Resources and External Links
Download a Free Whitepaper – Blown Away: How Compressed Air Risks Lives
To find out how compressed air can kill your workers, customers or contractors, simply enter your email address below to receive a Free PDF Whitepaper on Compressed Air Safety.
Click on the image to view the Protect-Air brochure containing the full technical specifications and part numbers for the full product range.
It is well established that Compressed Air is a potentially dangerous resource being used in businesses every day. But did you know that it not only causes severe injuries, but can kill?
Don’t just take our word for the issues relating to Compressed Air Safety. Below are a series of independent, external web-links and videos that help explain Compressed Air Safety and the risks associated with operating compressed air in your business.
Minerals Industry Risk Management Gateway
Click on the link to read real cases of Hose Bursts that have killed and severely injured Australian workers. This link also includes advice following near misses and other resources to better manage your compressed air work practices and systems.Go to MIRMGate website
MIRMgate is a not for profit initiative of the University of Queensland to provide the minerals industry with comprehensive safety information.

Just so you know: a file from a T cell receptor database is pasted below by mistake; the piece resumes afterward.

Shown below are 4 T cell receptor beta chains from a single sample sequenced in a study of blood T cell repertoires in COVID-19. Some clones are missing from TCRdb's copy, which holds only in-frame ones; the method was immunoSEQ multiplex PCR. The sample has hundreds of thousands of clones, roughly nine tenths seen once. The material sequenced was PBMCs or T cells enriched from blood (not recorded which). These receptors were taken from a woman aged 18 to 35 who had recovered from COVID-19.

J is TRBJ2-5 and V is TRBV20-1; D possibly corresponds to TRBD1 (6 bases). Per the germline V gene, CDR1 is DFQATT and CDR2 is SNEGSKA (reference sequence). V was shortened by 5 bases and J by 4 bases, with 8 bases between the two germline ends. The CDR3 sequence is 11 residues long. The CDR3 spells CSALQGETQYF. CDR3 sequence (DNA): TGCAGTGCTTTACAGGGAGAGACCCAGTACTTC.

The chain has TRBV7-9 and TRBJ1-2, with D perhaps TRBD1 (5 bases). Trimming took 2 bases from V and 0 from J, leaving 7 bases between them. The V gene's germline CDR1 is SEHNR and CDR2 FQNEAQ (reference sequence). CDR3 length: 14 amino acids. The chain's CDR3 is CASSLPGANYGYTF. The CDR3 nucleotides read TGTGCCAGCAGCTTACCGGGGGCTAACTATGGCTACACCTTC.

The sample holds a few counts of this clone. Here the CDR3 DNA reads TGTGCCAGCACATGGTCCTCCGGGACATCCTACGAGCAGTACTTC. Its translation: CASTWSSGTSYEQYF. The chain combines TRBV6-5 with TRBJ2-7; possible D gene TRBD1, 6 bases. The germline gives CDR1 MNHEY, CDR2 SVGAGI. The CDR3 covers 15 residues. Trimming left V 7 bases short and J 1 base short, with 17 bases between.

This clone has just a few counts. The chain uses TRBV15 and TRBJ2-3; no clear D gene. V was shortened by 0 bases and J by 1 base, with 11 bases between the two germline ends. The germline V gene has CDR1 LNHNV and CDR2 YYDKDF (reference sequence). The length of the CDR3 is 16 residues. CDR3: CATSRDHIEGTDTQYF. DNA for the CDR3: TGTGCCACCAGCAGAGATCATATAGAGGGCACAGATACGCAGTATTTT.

Compressed Air Safety Video
The following is a video produced in the USA to demonstrate the general safe operating procedures and risks associated with using compressed air in your business. WARNING – there are several graphic images of injuries caused by compressed air accidents in this video, so please exercise your personal discretion at viewing the video.
Disclaimer – This video should be used as information only and does not form any legal or expert advice. Australis has no commercial or other association with the producer of the video. This is a USA video and may include advice that is specific to the USA only. Australis does not vouch for the accuracy of the information and we strongly recommend that the watcher undertakes their own due diligence, including legal assessment, of their responsibilities regarding the responsibilities of using compressed air in their operations.
Compressed Air accident in NZ
A New Zealand man slipped while attending to his truck and fell on the truck’s compressed air reservoir nipple (used for the trucks braking system), which impaled him and resulted in his body being rapidly filled with 100psi air. The accident caused his body to inflate, putting pressure on organs such as his lungs.
Doctors later told the man that the air separated fat from muscle, and were surprised it did not break his skin.